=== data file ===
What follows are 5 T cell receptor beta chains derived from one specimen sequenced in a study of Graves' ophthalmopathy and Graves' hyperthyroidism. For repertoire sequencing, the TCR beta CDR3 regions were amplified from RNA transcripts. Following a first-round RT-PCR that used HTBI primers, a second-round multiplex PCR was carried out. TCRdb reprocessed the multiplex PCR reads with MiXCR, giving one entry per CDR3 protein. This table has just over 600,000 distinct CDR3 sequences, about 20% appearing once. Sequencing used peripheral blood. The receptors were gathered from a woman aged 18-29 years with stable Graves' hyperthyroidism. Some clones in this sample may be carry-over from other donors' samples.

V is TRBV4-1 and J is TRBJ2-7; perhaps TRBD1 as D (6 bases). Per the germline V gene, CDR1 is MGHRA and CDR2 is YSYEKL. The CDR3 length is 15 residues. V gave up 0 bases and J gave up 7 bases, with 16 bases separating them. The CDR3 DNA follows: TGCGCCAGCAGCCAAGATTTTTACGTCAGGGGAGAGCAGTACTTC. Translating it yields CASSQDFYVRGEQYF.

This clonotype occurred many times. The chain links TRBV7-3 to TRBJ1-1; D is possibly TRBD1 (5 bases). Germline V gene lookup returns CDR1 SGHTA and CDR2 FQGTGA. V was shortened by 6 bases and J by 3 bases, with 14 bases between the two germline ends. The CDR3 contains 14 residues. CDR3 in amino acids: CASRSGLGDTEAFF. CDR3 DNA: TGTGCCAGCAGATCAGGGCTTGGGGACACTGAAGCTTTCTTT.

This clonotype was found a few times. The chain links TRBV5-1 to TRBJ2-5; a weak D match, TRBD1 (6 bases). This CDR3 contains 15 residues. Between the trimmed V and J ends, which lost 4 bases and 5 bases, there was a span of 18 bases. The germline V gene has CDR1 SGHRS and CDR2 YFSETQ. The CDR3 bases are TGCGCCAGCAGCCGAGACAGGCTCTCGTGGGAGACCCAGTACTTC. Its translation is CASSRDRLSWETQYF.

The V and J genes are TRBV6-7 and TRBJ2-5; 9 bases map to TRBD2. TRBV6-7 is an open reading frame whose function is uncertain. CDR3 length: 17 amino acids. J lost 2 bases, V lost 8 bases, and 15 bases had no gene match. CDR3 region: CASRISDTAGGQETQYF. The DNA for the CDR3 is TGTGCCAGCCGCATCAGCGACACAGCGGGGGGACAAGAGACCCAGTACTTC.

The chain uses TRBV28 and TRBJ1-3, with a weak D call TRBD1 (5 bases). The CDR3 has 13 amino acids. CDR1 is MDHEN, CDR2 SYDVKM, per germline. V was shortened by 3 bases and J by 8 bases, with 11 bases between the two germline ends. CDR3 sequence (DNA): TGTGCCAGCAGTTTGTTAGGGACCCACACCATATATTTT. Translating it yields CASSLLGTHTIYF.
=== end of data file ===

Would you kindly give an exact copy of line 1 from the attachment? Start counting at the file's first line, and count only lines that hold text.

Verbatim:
What follows are 5 T cell receptor beta chains derived from one specimen sequenced in a study of Graves' ophthalmopathy and Graves' hyperthyroidism. For repertoire sequencing, the TCR beta CDR3 regions were amplified from RNA transcripts. Following a first-round RT-PCR that used HTBI primers, a second-round multiplex PCR was carried out. TCRdb reprocessed the multiplex PCR reads with MiXCR, giving one entry per CDR3 protein. This table has just over 600,000 distinct CDR3 sequences, about 20% appearing once. Sequencing used peripheral blood. The receptors were gathered from a woman aged 18-29 years with stable Graves' hyperthyroidism. Some clones in this sample may be carry-over from other donors' samples.